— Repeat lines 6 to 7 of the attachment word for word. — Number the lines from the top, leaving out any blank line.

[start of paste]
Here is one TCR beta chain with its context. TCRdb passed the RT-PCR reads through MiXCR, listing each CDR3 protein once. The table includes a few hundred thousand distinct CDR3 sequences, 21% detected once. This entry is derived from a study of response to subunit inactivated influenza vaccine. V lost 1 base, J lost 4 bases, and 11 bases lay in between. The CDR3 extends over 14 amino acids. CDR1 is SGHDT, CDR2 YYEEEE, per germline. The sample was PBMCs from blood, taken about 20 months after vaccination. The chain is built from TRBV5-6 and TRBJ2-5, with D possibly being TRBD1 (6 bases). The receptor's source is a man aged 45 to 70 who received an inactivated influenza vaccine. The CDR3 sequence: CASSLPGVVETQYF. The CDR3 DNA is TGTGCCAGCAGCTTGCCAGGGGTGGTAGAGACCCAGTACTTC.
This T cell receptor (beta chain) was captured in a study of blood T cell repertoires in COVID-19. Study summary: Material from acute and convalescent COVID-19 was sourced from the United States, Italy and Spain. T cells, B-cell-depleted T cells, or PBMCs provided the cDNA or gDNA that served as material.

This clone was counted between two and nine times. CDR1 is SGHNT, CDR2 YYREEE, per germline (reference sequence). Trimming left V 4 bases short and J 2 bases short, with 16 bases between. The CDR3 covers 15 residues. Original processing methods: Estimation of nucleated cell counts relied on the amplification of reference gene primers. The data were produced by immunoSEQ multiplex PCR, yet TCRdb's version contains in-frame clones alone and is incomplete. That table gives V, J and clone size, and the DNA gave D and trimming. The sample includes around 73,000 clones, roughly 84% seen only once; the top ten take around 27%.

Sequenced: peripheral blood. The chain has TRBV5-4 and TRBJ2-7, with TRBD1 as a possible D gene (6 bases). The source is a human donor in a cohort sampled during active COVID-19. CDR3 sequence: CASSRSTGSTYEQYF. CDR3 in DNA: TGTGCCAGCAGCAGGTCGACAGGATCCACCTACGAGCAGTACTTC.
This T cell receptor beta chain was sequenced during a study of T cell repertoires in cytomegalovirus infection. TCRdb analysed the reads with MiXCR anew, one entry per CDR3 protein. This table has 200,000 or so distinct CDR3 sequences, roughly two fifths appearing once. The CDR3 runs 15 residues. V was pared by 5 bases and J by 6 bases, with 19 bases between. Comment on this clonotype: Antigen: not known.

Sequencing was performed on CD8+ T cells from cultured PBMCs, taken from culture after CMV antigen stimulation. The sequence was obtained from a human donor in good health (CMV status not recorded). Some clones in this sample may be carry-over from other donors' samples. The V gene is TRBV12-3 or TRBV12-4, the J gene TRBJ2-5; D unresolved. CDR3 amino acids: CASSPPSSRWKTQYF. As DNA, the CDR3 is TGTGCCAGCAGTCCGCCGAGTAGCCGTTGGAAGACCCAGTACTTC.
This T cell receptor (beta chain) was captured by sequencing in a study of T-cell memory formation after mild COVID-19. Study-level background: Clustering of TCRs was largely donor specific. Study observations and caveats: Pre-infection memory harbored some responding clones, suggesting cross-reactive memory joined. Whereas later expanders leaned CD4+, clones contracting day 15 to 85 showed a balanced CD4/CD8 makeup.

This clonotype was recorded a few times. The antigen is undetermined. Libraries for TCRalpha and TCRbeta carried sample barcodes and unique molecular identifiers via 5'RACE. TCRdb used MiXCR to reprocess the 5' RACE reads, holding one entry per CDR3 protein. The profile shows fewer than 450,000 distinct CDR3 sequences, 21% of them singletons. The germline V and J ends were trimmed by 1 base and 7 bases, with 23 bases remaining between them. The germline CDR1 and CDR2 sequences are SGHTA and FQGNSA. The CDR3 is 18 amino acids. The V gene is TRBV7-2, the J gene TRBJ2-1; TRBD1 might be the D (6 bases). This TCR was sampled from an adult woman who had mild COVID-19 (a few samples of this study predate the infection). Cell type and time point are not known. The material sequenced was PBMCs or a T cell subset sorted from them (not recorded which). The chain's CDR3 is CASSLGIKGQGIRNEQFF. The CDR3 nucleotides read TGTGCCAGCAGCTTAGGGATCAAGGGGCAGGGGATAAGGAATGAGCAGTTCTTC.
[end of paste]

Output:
Sequencing was performed on CD8+ T cells from cultured PBMCs, taken from culture after CMV antigen stimulation. The sequence was obtained from a human donor in good health (CMV status not recorded). Some clones in this sample may be carry-over from other donors' samples. The V gene is TRBV12-3 or TRBV12-4, the J gene TRBJ2-5; D unresolved. CDR3 amino acids: CASSPPSSRWKTQYF. As DNA, the CDR3 is TGTGCCAGCAGTCCGCCGAGTAGCCGTTGGAAGACCCAGTACTTC.
This T cell receptor (beta chain) was captured by sequencing in a study of T-cell memory formation after mild COVID-19. Study-level background: Clustering of TCRs was largely donor specific. Study observations and caveats: Pre-infection memory harbored some responding clones, suggesting cross-reactive memory joined. Whereas later expanders leaned CD4+, clones contracting day 15 to 85 showed a balanced CD4/CD8 makeup.